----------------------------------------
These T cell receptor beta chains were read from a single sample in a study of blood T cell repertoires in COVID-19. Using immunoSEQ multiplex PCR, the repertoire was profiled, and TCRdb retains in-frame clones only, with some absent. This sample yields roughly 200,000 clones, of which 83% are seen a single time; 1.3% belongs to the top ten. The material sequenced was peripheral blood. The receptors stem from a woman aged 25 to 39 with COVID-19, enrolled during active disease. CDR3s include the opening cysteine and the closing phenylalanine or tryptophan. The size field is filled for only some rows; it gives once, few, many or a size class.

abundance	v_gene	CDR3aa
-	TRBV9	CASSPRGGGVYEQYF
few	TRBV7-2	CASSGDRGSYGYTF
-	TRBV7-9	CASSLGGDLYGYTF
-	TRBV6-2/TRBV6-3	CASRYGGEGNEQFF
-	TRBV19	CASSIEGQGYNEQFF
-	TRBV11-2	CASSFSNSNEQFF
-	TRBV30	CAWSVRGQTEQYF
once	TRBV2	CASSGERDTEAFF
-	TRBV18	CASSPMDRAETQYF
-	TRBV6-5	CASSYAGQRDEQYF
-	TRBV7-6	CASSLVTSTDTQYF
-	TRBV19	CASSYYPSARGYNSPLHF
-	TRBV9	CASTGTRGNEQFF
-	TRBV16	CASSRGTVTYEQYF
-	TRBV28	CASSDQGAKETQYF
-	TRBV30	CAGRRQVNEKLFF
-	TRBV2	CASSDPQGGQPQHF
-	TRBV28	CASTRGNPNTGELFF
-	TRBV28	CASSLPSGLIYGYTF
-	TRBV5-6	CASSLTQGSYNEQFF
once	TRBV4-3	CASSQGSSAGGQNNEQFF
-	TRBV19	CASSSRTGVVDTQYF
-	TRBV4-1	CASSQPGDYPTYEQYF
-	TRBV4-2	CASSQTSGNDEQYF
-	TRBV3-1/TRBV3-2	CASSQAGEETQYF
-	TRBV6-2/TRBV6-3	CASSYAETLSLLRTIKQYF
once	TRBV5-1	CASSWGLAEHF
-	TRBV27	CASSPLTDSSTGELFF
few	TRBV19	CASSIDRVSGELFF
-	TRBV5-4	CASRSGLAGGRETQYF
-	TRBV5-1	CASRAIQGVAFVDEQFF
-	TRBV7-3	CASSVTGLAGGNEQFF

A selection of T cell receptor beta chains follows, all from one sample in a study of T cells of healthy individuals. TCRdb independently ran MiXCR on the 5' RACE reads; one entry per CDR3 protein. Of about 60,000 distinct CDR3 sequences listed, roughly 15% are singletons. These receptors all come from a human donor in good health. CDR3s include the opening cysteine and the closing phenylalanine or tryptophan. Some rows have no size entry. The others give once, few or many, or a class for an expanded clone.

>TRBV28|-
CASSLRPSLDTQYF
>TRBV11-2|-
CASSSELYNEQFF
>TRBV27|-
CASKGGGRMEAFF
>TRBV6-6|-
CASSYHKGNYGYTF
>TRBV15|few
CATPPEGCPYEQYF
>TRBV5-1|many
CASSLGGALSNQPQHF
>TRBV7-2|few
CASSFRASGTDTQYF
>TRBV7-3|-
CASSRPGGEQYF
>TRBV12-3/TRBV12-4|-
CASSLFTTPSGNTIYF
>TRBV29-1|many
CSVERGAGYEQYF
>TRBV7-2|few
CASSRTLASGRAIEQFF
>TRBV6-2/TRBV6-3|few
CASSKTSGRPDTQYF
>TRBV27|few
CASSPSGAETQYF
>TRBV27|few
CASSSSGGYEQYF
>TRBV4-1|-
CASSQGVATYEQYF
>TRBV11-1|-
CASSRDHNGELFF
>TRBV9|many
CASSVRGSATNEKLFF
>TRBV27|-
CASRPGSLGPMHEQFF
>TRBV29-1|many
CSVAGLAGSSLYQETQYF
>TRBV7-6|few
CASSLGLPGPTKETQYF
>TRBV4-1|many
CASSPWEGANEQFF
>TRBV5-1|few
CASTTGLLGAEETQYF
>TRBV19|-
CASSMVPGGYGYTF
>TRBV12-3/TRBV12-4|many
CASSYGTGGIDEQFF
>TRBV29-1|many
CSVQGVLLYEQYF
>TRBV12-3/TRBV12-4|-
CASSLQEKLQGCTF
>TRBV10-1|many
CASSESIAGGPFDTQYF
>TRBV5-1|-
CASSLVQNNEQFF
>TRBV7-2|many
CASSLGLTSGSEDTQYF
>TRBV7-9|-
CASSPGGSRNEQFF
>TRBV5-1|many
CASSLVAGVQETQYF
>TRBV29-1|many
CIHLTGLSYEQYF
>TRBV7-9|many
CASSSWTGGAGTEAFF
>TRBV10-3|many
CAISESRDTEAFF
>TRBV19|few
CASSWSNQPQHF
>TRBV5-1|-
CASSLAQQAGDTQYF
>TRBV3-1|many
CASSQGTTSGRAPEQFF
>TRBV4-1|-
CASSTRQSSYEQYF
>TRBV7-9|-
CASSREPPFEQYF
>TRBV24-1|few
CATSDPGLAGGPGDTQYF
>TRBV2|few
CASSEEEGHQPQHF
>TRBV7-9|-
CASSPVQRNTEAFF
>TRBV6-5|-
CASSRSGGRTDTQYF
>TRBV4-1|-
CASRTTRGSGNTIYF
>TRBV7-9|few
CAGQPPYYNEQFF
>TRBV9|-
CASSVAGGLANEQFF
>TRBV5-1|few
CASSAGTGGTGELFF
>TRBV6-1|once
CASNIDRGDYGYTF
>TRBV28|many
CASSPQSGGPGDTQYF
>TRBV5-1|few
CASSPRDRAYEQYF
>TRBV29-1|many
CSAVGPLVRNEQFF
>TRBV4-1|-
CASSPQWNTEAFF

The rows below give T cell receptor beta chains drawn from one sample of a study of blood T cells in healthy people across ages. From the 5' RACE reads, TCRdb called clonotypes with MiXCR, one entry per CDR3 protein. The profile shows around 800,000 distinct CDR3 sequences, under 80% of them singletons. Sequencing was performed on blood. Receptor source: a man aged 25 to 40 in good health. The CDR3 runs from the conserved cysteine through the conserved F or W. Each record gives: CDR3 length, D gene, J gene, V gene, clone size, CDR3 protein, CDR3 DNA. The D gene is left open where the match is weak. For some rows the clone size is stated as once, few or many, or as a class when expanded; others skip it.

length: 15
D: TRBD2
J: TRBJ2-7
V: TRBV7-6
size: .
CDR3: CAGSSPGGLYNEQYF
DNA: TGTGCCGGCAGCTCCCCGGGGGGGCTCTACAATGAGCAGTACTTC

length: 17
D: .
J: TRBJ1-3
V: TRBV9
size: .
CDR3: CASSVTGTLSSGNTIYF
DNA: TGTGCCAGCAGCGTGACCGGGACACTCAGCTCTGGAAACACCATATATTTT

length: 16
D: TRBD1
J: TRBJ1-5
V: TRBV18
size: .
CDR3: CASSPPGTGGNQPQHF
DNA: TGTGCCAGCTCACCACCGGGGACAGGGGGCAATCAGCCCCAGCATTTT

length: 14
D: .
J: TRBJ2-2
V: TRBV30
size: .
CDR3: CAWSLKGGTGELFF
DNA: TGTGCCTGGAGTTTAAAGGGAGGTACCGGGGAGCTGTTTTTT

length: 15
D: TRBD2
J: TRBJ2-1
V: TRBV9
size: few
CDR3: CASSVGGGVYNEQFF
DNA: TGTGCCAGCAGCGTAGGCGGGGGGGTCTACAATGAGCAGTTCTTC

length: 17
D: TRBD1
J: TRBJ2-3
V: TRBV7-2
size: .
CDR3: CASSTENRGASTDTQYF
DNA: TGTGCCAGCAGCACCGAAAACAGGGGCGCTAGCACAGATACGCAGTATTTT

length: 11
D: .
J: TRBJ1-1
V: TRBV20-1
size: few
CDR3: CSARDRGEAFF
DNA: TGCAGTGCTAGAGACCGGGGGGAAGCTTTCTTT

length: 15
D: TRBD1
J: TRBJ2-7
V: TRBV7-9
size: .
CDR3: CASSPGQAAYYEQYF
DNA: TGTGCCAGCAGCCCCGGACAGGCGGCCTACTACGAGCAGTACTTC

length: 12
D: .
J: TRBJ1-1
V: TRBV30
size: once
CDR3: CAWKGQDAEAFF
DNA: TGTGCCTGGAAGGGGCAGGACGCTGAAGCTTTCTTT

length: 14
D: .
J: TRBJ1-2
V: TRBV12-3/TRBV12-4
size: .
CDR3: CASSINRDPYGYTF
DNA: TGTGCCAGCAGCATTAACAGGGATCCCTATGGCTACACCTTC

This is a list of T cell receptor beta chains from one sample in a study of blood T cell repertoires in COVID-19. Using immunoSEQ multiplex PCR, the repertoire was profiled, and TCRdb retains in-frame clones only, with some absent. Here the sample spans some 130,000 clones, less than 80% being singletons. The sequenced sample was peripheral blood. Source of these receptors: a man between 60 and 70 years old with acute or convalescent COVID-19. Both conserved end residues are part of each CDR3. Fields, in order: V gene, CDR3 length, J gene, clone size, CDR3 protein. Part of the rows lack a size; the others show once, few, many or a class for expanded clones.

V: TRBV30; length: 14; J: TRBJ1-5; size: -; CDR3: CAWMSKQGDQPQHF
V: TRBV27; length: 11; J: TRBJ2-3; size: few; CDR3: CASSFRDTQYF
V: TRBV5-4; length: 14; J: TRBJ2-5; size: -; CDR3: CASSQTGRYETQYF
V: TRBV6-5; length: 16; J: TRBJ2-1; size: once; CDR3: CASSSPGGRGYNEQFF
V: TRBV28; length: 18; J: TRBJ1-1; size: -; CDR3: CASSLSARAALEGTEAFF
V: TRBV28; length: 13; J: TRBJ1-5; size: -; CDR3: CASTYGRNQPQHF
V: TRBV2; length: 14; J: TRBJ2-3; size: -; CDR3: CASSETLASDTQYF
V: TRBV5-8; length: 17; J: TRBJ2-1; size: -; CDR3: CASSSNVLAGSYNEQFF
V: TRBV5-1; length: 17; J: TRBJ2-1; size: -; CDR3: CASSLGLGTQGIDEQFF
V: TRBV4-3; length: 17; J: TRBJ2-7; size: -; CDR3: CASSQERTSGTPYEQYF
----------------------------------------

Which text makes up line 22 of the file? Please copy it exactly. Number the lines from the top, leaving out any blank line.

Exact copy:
-	TRBV5-6	CASSLTQGSYNEQFF